The Great Gatsby

The Great Gatsby

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  • Shortly after moving to West Egg, New York, in the summer of 1922, Nick Carroway visits his wealthy cousin, Daisy Buchanan.
  • Nick joins Tom, Daisy's husband, for a night on the town, and discovers that he is having an affair with a woman named Myrtle Wilson.
  • Nick meets his neighbor, the mysterious Jay Gatsby, and learns that he is in love with Daisy. With Nick's help, Gatsby and Daisy reunite.
  • "Across the courtesy bay the white palaces of fashionable East Egg glittered along the water, and the history of the summer really begins on the evening I drove over there to have dinner with the Tom Buchanans " (Fitzgerald, 1925, p. 5).
  • Gatsby confronts Tom about his relationship with Daisy. Gatsby wants Daisy to admit she has never loved Tom, but she is unable to do so.
  • "Then I heard footsteps on the stairs, and in a moment the thickish figure of a woman blocked out the light from the office door. . . . Her face, above a spotted dress of dark blue crepe-de-chine, contained no facet or gleam of beauty . . ." (Fitzgerald, 1925, p.  25).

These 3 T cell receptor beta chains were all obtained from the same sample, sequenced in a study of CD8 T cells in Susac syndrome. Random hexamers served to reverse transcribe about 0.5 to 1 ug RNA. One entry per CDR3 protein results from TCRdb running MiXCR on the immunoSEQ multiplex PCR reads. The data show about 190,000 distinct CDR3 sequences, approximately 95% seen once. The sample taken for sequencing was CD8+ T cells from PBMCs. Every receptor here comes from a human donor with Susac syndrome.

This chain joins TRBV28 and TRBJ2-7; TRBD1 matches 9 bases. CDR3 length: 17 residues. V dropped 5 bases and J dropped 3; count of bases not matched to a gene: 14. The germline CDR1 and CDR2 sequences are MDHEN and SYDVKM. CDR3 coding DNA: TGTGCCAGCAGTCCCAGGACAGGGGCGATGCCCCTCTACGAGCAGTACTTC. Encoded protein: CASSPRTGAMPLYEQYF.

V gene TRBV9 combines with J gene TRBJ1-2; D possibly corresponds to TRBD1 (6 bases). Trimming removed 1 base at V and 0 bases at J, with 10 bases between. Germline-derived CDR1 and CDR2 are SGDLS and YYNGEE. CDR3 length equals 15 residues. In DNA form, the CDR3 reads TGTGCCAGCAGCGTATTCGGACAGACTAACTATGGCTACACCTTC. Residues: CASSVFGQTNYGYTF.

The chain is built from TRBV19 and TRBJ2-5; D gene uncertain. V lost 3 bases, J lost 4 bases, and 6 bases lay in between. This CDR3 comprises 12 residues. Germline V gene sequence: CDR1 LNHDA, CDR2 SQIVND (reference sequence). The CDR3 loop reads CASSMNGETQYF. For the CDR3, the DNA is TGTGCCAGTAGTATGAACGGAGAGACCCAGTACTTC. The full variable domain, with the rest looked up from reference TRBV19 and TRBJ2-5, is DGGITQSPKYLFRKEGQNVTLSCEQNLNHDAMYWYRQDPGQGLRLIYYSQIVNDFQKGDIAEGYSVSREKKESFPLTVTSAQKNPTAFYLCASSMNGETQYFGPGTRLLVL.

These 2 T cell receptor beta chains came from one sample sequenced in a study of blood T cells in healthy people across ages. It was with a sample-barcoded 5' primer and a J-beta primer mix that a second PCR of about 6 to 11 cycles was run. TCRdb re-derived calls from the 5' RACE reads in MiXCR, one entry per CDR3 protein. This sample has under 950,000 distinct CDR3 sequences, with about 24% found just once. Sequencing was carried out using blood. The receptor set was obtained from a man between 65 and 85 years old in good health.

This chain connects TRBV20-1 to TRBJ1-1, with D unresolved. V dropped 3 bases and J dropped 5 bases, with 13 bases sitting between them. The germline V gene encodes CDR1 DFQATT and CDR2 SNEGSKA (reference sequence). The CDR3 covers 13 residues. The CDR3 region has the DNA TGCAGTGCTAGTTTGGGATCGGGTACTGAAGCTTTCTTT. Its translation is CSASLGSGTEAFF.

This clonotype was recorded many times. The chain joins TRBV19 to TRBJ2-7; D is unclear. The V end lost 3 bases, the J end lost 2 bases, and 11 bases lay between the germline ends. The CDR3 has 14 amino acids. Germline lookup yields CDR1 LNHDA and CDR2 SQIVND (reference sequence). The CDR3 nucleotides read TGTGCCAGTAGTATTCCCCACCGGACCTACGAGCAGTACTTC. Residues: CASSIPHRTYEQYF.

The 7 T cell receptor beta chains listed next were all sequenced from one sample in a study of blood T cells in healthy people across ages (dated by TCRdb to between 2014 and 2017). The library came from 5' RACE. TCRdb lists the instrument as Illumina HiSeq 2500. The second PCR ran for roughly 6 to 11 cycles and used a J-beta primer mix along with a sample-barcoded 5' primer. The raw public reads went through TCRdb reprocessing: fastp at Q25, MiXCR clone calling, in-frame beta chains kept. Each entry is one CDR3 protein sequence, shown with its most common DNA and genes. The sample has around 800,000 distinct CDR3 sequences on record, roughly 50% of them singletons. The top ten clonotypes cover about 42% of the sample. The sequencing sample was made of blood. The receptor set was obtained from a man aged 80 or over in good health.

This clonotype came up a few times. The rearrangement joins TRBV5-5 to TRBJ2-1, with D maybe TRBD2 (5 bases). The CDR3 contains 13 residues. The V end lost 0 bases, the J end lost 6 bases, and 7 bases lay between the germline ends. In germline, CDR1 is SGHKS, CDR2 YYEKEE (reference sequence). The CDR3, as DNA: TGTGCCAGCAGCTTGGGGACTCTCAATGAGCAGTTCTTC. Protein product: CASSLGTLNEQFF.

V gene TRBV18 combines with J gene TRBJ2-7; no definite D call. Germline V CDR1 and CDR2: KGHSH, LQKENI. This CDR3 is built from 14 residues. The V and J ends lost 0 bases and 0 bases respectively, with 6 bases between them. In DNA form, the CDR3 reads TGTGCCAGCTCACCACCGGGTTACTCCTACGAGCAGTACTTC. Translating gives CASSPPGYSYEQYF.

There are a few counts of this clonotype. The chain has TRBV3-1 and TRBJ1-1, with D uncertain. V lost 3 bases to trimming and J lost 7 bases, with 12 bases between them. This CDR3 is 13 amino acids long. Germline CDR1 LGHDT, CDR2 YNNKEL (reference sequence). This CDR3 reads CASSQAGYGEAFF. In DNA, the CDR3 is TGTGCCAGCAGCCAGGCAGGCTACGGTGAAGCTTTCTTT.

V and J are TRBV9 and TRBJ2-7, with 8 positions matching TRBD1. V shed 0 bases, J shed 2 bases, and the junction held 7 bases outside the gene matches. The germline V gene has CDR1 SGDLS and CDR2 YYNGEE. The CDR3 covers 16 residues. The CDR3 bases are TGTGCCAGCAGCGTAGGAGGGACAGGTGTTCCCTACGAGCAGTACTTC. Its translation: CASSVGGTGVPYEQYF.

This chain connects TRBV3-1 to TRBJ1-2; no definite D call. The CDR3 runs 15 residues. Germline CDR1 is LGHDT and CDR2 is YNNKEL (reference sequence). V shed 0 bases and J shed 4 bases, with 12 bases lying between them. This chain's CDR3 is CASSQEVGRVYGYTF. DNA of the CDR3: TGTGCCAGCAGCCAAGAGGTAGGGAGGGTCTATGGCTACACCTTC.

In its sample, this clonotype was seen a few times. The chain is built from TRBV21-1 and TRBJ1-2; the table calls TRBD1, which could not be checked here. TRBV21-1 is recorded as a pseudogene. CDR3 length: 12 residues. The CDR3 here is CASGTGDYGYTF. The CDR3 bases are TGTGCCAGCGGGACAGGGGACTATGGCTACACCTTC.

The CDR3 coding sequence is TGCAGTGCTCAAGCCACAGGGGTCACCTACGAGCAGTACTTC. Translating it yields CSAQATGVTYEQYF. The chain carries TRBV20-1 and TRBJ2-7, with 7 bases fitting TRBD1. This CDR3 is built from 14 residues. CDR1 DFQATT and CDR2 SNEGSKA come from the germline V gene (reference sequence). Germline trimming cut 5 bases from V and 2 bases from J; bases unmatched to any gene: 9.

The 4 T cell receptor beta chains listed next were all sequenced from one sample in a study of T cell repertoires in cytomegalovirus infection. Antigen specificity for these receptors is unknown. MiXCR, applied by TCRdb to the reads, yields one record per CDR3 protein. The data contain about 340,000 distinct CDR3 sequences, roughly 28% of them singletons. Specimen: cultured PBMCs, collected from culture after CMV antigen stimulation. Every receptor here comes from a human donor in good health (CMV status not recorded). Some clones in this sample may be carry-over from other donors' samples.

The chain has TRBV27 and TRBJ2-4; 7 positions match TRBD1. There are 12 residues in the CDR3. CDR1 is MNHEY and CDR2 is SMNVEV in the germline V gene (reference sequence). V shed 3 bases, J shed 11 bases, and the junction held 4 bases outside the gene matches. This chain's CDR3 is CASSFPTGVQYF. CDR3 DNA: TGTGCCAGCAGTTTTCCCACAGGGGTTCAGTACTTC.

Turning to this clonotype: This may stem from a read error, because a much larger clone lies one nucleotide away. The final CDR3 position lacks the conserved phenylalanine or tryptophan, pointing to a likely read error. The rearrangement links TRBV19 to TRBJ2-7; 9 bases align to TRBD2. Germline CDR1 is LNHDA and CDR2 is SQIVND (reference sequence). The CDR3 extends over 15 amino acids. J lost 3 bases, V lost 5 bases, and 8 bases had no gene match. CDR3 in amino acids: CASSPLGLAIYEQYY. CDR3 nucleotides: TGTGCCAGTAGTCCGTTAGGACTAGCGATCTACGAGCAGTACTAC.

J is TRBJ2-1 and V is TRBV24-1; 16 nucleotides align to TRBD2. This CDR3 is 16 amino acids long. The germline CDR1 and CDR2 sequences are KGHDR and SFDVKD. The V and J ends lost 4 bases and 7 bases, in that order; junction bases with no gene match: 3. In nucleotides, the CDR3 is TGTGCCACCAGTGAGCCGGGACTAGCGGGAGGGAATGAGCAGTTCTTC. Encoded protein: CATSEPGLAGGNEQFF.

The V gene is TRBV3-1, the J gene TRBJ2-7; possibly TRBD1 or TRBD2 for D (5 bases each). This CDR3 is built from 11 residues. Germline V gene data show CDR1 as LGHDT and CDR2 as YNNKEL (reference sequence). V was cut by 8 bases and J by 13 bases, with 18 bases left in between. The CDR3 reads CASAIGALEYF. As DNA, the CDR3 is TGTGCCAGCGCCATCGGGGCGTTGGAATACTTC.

• On their way back to East Egg, Daisy kills Myrtle in a hit-and-run accident. Gatsby agrees to take responsibility in order to protect Daisy.
  • "He smiled understandingly--much more than understandingly. It was one of those rare smiles with a quality of eternal reassurance in it, that you may come across four or five times in life"  (Fitzgerald, 1925, p. 48).
  • Seeking revenge for his wife's death, Mr. Wilson kills Gatsby. Nick is heartbroken, while Daisy moves away as if nothing has happened.
  • "'Oh, you want too much!' she cried to Gatsby. 'I love you now--isn't that enough? I can't help what's past.' She began to sob helplessly. 'I did love him once--but I loved you too'" (Fitzgerald, 1925, p. 132).
  • "A new point occurred to me. Suppose Tom found out that Daisy had been driving. He might think he saw a connection in it--he might think anything" (Fitzgerald, 1925, p. 144).
  • "With little ripples that were hardly the shadows of waves, the laden mattress moved irregularly down the pool. . . . The touch of a cluster of leaves revolved it slowly, tracing, like the leg of transit, a thin red circle in the water" (Fitzgerald, 1925, p. 162).
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